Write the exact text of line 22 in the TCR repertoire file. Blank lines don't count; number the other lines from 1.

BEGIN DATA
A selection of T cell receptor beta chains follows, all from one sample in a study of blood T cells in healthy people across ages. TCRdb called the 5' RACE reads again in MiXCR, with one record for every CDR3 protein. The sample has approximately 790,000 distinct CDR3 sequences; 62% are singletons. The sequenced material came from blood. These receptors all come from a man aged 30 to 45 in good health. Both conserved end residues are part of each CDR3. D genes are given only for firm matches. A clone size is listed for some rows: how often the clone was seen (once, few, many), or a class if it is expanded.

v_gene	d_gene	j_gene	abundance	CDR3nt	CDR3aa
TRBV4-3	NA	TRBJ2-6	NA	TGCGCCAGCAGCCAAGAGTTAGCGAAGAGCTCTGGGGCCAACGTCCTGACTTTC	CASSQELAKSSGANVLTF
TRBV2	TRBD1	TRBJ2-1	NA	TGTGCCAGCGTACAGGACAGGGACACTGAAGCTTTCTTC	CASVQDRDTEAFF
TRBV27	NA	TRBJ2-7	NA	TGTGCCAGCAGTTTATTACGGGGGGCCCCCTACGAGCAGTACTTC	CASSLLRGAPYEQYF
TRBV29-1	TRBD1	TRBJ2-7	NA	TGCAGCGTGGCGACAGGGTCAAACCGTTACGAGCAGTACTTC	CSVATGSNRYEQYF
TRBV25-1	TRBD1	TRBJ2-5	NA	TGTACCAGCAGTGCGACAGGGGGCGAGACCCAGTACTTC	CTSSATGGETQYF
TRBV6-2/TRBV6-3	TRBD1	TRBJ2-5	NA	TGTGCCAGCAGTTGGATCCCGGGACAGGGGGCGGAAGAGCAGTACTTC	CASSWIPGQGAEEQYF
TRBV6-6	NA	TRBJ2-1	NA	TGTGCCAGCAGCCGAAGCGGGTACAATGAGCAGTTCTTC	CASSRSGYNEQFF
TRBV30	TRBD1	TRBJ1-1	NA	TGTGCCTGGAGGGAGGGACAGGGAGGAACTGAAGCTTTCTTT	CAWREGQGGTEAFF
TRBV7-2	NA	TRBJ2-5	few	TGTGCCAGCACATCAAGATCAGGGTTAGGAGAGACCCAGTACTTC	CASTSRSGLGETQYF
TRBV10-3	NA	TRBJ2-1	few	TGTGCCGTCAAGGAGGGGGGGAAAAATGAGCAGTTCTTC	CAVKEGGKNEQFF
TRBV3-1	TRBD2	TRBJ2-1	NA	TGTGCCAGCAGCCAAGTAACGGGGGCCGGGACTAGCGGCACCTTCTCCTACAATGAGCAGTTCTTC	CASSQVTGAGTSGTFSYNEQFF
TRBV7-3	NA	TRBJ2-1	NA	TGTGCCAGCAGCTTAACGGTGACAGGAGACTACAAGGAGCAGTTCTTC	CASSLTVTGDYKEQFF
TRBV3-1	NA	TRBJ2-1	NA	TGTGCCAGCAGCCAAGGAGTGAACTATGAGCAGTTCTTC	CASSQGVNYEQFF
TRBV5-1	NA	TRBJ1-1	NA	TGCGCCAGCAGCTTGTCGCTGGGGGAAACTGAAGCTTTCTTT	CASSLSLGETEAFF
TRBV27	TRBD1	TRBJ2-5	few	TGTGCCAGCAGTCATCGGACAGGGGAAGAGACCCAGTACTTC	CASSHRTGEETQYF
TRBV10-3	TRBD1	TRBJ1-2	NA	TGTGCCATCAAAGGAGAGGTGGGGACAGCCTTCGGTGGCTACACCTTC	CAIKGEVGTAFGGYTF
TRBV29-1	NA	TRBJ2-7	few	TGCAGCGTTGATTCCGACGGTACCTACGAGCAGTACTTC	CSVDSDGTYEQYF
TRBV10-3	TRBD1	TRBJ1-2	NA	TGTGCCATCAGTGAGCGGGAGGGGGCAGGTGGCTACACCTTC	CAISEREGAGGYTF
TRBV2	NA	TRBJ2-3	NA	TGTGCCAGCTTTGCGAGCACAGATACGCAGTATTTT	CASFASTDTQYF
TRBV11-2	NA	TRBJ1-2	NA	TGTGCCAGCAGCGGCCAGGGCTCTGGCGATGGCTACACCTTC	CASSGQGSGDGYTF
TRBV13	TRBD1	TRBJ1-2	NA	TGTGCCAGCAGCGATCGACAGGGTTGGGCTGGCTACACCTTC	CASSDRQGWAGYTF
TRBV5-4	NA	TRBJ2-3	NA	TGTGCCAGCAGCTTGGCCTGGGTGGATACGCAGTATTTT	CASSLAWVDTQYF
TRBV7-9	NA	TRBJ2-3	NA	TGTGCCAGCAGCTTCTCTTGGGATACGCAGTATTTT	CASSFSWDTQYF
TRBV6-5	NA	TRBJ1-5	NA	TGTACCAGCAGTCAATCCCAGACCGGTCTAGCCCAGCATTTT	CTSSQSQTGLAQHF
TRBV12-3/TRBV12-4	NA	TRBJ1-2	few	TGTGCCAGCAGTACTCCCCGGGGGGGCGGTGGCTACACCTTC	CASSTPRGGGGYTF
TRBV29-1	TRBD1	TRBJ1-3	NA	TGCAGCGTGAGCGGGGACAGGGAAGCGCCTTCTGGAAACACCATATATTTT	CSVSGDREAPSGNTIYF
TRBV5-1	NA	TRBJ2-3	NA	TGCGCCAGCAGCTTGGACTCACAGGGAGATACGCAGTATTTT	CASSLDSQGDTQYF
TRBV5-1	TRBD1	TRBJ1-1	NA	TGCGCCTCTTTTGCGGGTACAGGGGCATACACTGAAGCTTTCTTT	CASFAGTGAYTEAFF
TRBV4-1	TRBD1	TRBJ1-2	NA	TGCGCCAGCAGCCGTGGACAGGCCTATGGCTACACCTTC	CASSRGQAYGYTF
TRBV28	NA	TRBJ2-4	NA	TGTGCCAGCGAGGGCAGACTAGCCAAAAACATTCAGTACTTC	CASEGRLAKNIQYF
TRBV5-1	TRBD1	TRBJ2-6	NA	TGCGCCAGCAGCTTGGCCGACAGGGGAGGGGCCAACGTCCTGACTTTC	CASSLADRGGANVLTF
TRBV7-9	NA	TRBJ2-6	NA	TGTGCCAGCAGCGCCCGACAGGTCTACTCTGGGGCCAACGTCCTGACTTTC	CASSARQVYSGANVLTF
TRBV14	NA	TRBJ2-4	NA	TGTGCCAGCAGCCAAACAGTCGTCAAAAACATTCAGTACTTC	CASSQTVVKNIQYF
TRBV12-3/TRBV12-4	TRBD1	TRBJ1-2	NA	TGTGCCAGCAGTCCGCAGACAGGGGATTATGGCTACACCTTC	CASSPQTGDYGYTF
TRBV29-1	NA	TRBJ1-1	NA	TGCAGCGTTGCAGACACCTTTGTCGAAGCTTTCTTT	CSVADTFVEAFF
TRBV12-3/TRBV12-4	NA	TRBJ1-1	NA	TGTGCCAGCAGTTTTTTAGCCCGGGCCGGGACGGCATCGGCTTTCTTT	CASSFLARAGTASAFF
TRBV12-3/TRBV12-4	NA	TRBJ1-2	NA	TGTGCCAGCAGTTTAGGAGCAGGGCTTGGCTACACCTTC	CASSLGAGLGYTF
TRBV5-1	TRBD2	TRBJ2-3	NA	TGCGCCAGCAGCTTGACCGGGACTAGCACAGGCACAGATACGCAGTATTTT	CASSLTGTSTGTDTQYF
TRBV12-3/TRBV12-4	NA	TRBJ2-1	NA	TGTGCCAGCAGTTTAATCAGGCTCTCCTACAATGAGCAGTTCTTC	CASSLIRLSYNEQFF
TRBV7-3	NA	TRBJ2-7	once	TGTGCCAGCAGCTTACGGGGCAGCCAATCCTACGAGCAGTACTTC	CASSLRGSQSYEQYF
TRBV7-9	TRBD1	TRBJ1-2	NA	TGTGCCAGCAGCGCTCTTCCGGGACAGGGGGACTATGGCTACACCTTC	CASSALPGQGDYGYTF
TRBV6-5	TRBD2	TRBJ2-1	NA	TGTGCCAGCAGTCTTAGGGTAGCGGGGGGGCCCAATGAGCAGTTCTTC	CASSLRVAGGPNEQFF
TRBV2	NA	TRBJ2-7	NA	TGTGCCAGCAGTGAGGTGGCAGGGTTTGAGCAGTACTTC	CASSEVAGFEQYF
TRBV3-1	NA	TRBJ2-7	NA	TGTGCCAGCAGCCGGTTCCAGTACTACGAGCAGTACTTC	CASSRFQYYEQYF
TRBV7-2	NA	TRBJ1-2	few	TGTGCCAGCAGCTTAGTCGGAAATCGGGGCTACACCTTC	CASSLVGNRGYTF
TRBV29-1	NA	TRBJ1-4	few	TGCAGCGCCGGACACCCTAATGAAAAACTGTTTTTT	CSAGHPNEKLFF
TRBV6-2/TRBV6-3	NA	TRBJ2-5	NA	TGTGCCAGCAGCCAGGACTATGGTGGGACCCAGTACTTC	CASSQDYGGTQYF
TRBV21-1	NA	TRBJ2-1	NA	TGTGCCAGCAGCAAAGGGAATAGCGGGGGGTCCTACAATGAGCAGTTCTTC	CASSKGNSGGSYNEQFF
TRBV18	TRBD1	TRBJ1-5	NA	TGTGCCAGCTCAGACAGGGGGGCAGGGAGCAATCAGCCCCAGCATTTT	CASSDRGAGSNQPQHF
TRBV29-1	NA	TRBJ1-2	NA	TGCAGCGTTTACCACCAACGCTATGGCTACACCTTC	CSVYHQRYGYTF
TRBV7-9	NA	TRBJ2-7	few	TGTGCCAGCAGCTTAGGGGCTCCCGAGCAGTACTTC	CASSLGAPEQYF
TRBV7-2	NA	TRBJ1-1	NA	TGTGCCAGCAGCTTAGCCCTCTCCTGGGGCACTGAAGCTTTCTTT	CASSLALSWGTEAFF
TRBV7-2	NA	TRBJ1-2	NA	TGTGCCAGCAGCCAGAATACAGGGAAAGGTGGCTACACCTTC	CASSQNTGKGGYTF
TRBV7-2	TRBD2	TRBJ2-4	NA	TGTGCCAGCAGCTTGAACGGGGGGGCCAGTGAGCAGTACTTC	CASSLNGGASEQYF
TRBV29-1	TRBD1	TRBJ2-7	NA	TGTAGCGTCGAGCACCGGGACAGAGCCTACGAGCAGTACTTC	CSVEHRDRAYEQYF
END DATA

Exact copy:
TRBV11-2	NA	TRBJ1-2	NA	TGTGCCAGCAGCGGCCAGGGCTCTGGCGATGGCTACACCTTC	CASSGQGSGDGYTF